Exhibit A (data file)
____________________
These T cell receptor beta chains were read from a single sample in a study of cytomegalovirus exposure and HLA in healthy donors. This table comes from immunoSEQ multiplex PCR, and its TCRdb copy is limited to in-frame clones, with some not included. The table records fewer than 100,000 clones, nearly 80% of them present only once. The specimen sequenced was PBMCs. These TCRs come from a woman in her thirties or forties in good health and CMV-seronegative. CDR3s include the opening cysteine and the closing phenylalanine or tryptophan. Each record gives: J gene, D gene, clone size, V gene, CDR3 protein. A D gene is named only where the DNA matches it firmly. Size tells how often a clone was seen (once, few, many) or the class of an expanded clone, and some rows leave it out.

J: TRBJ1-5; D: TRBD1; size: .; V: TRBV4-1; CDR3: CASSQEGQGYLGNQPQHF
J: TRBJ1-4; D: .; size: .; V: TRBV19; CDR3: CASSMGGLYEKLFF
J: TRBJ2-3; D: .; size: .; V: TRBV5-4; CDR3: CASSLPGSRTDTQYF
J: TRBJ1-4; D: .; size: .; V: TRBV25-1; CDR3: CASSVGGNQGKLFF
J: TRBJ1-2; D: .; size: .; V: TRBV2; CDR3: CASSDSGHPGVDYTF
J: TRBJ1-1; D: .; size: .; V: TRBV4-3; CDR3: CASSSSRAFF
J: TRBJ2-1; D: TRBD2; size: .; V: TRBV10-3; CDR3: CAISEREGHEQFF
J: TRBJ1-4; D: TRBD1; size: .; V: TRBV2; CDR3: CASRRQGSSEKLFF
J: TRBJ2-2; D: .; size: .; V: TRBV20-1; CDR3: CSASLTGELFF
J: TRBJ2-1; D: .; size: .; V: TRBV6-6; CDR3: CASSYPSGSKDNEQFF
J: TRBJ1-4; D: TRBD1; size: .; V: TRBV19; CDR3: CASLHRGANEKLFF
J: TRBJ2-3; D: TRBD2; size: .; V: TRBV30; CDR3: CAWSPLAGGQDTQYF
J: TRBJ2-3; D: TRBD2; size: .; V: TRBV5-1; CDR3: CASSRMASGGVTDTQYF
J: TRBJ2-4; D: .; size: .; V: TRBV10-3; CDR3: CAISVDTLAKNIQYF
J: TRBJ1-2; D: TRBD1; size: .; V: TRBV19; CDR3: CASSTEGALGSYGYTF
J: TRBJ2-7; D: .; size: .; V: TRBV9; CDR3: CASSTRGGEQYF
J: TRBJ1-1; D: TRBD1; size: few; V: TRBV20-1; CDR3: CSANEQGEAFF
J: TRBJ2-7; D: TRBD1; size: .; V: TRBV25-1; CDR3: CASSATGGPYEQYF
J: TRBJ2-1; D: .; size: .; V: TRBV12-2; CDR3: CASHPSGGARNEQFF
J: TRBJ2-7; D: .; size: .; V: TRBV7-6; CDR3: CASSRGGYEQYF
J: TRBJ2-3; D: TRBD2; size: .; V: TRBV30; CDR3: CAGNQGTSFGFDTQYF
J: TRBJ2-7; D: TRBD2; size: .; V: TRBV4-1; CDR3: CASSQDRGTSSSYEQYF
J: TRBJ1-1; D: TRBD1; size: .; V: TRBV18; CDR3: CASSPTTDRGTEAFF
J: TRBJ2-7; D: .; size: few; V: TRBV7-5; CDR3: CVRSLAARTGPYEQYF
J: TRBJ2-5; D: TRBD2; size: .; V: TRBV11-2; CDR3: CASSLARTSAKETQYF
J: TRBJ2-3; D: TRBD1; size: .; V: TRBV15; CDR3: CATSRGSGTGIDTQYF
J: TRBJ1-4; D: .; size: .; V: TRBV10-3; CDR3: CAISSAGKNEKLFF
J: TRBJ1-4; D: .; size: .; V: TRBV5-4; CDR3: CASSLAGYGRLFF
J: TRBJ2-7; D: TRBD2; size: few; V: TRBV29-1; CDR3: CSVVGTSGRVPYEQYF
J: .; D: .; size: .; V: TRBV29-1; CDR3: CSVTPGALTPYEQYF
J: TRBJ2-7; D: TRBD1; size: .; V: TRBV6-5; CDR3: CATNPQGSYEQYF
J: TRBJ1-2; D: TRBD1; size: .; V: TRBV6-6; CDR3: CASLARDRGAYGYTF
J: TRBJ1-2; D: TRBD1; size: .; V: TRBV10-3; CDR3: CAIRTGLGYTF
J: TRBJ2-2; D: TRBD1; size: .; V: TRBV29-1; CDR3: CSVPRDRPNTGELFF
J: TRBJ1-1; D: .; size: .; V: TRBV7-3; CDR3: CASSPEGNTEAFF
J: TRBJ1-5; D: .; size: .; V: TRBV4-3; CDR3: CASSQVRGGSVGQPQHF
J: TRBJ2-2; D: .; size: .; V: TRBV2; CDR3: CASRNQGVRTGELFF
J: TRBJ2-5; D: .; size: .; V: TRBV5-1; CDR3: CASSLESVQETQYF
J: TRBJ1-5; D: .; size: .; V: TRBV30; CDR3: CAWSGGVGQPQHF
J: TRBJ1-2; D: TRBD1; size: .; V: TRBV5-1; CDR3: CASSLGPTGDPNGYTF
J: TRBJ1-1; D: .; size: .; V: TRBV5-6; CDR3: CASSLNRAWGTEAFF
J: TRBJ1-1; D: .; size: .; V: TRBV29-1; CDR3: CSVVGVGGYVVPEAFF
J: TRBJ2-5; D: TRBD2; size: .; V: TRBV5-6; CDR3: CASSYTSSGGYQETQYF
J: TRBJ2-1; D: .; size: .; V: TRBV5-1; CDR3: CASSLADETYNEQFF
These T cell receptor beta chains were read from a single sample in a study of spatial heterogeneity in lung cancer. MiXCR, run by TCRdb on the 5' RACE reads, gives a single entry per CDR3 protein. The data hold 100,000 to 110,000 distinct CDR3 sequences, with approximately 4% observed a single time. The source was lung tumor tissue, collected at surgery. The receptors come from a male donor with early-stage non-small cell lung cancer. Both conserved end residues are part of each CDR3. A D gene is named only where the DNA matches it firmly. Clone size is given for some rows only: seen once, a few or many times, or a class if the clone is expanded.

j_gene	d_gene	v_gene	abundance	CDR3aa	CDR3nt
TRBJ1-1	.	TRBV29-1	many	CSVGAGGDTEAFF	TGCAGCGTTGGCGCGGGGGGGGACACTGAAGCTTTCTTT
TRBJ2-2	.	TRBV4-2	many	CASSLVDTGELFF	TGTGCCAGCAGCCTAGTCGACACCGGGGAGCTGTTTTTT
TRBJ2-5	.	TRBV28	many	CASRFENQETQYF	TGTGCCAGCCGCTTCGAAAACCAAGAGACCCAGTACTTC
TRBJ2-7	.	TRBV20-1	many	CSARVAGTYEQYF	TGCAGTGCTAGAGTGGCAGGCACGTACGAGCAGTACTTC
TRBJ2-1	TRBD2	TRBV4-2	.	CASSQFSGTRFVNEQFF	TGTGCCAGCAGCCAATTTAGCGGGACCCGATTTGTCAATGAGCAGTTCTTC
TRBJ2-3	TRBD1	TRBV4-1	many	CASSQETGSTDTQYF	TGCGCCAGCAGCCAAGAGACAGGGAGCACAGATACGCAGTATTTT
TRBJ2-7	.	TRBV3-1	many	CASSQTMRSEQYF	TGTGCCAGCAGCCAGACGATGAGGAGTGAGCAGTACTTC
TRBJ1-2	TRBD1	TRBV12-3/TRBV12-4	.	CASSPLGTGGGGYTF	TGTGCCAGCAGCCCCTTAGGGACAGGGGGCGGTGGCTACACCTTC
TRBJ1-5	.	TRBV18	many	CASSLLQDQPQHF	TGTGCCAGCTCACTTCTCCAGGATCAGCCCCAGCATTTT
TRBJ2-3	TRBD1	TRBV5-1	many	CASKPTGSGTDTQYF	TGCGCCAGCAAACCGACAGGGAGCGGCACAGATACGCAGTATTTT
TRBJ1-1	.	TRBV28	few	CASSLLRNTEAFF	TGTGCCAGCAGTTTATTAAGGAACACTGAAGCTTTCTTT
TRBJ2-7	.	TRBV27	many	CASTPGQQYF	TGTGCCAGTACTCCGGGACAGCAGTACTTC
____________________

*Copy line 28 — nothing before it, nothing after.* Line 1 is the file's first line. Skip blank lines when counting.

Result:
J: TRBJ1-4; D: .; size: .; V: TRBV10-3; CDR3: CAISSAGKNEKLFF